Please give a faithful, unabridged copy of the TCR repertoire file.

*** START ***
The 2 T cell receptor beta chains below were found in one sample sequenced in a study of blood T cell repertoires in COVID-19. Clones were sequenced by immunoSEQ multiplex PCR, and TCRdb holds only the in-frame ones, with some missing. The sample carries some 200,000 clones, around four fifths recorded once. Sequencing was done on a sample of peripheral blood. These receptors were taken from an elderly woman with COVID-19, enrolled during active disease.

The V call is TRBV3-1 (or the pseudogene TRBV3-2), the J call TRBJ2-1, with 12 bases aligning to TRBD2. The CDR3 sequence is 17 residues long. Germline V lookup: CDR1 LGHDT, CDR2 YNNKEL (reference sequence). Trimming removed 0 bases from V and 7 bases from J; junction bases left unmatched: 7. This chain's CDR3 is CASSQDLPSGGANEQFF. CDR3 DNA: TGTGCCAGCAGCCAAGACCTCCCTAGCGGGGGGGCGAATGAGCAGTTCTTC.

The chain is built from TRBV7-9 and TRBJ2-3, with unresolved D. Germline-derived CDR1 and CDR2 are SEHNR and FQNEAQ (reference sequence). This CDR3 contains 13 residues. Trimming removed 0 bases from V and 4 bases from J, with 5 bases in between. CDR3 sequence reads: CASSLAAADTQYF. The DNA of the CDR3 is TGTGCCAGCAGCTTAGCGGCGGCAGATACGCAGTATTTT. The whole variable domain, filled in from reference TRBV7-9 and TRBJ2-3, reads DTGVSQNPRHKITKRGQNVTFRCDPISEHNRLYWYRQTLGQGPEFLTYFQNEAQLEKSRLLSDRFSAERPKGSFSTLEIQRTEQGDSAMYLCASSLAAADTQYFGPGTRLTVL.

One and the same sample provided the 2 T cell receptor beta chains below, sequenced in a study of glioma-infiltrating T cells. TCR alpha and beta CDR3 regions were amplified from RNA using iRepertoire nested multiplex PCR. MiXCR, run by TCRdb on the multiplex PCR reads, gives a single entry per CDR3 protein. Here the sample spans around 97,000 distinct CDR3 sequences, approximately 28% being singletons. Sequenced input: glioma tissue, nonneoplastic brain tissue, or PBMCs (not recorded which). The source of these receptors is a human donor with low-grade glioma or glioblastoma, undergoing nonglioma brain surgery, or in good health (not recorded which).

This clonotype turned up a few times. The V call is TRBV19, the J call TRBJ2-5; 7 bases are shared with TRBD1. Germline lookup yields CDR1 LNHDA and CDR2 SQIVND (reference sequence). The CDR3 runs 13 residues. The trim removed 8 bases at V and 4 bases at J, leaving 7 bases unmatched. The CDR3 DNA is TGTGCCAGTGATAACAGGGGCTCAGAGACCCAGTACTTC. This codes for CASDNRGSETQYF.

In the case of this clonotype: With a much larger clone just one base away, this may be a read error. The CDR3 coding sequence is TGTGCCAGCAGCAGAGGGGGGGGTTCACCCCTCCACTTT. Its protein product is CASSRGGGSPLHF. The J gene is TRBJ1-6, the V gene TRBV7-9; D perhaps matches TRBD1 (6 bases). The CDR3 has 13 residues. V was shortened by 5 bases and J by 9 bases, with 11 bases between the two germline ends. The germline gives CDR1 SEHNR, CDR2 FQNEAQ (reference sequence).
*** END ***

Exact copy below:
The 2 T cell receptor beta chains below were found in one sample sequenced in a study of blood T cell repertoires in COVID-19. Clones were sequenced by immunoSEQ multiplex PCR, and TCRdb holds only the in-frame ones, with some missing. The sample carries some 200,000 clones, around four fifths recorded once. Sequencing was done on a sample of peripheral blood. These receptors were taken from an elderly woman with COVID-19, enrolled during active disease.

The V call is TRBV3-1 (or the pseudogene TRBV3-2), the J call TRBJ2-1, with 12 bases aligning to TRBD2. The CDR3 sequence is 17 residues long. Germline V lookup: CDR1 LGHDT, CDR2 YNNKEL (reference sequence). Trimming removed 0 bases from V and 7 bases from J; junction bases left unmatched: 7. This chain's CDR3 is CASSQDLPSGGANEQFF. CDR3 DNA: TGTGCCAGCAGCCAAGACCTCCCTAGCGGGGGGGCGAATGAGCAGTTCTTC.

The chain is built from TRBV7-9 and TRBJ2-3, with unresolved D. Germline-derived CDR1 and CDR2 are SEHNR and FQNEAQ (reference sequence). This CDR3 contains 13 residues. Trimming removed 0 bases from V and 4 bases from J, with 5 bases in between. CDR3 sequence reads: CASSLAAADTQYF. The DNA of the CDR3 is TGTGCCAGCAGCTTAGCGGCGGCAGATACGCAGTATTTT. The whole variable domain, filled in from reference TRBV7-9 and TRBJ2-3, reads DTGVSQNPRHKITKRGQNVTFRCDPISEHNRLYWYRQTLGQGPEFLTYFQNEAQLEKSRLLSDRFSAERPKGSFSTLEIQRTEQGDSAMYLCASSLAAADTQYFGPGTRLTVL.

One and the same sample provided the 2 T cell receptor beta chains below, sequenced in a study of glioma-infiltrating T cells. TCR alpha and beta CDR3 regions were amplified from RNA using iRepertoire nested multiplex PCR. MiXCR, run by TCRdb on the multiplex PCR reads, gives a single entry per CDR3 protein. Here the sample spans around 97,000 distinct CDR3 sequences, approximately 28% being singletons. Sequenced input: glioma tissue, nonneoplastic brain tissue, or PBMCs (not recorded which). The source of these receptors is a human donor with low-grade glioma or glioblastoma, undergoing nonglioma brain surgery, or in good health (not recorded which).

This clonotype turned up a few times. The V call is TRBV19, the J call TRBJ2-5; 7 bases are shared with TRBD1. Germline lookup yields CDR1 LNHDA and CDR2 SQIVND (reference sequence). The CDR3 runs 13 residues. The trim removed 8 bases at V and 4 bases at J, leaving 7 bases unmatched. The CDR3 DNA is TGTGCCAGTGATAACAGGGGCTCAGAGACCCAGTACTTC. This codes for CASDNRGSETQYF.

In the case of this clonotype: With a much larger clone just one base away, this may be a read error. The CDR3 coding sequence is TGTGCCAGCAGCAGAGGGGGGGGTTCACCCCTCCACTTT. Its protein product is CASSRGGGSPLHF. The J gene is TRBJ1-6, the V gene TRBV7-9; D perhaps matches TRBD1 (6 bases). The CDR3 has 13 residues. V was shortened by 5 bases and J by 9 bases, with 11 bases between the two germline ends. The germline gives CDR1 SEHNR, CDR2 FQNEAQ (reference sequence).